Monday, November 28, 2005
Ind. Decisions - "The Indiana Supreme Court has ducked a couple of tough calls."
"The Indiana Supreme Court has ducked a couple of tough calls" is the headline to an editorial today in the Fort Wayne News-Sentinel. Some quotes:
In a 4-1 ruling, it skirted the question of whether the state’s law or constitution recognizes same-sex parenting agreements and sent back to trial court a custody battle between two women who had lived together, raising a child one of them conceived through artificial insemination. The non-biological parent sought custody, but the trial court said she had no legal standing. The Indiana Court of Appeals disagreed, saying the woman was a “legal parent.” The Supreme Court upheld the appeals court, but not its legal-parent reasoning. It merely ruled that the trial court erred, because Indiana courts have the authority to consider the best interests of the child, which might involve placing the child with someone other than the natural parents. Justice Brent Dickson, the dissenter, also raised the point that the majority opinion “may open a veritable Pandora’s Box of troublesome questions” about parental rights. “Will this remedy thus be available, for example, to grandparents, siblings, aunts, uncles, in-laws, foster parents and former or current spouses or domestic companions, etc.? If so, today’s opinion may create an enormous opportunity for future litigation disruptive to the stability and security of children.”The custody case is Dawn King v. S.B. (In re Parentage of A.B.) (11/23/05) - see ILB entry here.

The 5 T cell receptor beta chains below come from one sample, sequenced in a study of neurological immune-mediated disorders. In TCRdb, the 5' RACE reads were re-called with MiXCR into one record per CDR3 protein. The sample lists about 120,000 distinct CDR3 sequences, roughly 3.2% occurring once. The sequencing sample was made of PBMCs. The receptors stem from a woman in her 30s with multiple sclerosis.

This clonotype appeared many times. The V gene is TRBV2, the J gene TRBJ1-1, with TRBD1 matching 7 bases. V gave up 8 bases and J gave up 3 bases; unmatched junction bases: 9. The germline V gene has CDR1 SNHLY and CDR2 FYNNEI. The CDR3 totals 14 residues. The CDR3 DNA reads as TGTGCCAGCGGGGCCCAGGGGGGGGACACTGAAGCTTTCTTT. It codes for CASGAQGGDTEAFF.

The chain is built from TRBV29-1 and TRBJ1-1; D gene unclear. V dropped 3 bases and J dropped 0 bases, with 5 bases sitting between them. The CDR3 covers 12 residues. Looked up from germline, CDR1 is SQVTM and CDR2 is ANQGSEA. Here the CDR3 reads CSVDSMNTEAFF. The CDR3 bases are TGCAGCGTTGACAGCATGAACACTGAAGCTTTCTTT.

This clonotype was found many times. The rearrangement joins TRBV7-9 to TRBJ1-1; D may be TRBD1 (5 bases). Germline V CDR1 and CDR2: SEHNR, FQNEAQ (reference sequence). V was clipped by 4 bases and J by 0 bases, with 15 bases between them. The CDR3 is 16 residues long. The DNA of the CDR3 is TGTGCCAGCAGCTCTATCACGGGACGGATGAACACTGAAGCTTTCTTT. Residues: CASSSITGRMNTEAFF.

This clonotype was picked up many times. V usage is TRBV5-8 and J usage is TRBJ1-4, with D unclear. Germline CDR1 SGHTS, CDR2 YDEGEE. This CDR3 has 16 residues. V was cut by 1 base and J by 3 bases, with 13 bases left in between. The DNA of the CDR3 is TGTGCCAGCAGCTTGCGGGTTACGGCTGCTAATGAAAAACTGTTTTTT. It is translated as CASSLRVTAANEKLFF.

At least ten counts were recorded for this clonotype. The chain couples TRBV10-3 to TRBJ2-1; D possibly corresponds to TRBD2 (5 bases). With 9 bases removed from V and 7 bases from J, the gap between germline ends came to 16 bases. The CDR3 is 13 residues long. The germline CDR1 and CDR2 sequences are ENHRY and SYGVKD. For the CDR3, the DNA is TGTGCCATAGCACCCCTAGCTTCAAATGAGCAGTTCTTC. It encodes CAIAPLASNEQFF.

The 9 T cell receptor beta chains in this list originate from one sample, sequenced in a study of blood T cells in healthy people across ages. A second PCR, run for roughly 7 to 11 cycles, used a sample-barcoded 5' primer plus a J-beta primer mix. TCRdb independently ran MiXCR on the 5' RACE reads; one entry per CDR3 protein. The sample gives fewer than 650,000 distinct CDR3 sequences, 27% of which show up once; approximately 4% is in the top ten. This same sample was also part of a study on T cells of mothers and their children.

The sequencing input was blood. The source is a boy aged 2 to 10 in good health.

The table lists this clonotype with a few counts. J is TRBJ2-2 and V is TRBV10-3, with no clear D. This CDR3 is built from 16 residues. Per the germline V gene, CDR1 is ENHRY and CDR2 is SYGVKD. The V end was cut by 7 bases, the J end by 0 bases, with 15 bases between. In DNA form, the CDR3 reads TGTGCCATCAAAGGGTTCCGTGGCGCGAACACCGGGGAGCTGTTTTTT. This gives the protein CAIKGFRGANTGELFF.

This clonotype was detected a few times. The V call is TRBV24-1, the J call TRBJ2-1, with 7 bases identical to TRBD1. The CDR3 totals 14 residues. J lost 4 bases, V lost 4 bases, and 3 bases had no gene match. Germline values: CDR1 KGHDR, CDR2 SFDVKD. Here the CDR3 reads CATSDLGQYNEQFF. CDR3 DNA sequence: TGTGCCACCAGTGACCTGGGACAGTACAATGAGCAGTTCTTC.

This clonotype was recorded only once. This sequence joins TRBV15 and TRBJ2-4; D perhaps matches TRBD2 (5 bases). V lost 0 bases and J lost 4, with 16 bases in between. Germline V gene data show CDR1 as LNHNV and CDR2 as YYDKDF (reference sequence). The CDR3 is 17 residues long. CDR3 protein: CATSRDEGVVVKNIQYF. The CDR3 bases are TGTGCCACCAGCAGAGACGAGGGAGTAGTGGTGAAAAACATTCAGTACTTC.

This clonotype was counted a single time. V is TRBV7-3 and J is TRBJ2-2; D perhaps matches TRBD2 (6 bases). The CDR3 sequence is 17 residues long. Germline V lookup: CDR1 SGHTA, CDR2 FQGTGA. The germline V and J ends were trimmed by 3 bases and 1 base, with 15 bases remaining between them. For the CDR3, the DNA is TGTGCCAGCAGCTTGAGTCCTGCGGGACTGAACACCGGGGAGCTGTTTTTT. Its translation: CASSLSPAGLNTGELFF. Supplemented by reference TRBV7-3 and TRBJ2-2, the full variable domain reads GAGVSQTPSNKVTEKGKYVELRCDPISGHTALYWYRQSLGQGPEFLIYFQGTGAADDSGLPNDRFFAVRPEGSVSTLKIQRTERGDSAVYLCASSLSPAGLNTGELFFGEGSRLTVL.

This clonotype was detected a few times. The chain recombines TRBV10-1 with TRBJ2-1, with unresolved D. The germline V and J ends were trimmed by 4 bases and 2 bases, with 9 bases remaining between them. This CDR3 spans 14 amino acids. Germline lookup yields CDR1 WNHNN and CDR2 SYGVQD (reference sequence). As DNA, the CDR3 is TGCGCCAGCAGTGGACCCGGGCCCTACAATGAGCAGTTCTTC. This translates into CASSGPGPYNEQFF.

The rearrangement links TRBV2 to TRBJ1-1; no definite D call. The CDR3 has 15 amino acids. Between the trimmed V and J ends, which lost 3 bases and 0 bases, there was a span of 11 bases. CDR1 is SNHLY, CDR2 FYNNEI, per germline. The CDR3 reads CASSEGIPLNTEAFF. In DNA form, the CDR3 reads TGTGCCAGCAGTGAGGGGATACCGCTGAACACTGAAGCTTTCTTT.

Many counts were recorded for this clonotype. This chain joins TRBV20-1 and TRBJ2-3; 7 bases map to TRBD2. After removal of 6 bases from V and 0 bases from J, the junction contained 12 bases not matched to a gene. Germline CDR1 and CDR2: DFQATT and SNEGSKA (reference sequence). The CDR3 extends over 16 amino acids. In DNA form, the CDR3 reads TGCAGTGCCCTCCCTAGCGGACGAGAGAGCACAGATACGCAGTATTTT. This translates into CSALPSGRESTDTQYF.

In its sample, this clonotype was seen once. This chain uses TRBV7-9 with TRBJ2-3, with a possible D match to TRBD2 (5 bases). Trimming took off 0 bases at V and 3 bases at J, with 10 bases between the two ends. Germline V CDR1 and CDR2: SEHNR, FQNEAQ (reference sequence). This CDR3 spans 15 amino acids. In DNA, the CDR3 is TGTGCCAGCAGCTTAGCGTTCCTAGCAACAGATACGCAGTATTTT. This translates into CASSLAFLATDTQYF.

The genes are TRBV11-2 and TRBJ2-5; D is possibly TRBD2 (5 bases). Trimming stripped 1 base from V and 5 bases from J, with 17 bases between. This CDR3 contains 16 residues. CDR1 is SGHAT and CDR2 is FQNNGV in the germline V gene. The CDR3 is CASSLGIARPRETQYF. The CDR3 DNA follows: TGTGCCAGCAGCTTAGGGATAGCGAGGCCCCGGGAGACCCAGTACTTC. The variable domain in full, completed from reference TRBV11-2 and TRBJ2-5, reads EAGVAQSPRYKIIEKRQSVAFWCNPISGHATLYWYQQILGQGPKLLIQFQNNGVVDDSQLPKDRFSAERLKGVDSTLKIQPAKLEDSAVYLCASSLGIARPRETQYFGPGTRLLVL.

In an abortion case, also decided 4-1, the court upheld Indiana’s waiting-period law, which requires a woman seeking an abortion to receive in-person counseling about medical risks and alternatives at least 18 hours before the procedure. Opponents who sued to have the law overturned argued that privacy is a core right under the state constitution that extends to women who want to end their pregnancies. The court didn’t want to go there, so it upheld the waiting period by reviewing decisions of the U.S. Supreme Court and other courts and concluding that the law does not impose a “substantial obstacle to a woman’s ability to terminate her pregnancy.”
Posted by Marcia Oddi on November 28, 2005 04:13 PM
Posted to Ind. Sup.Ct. Decisions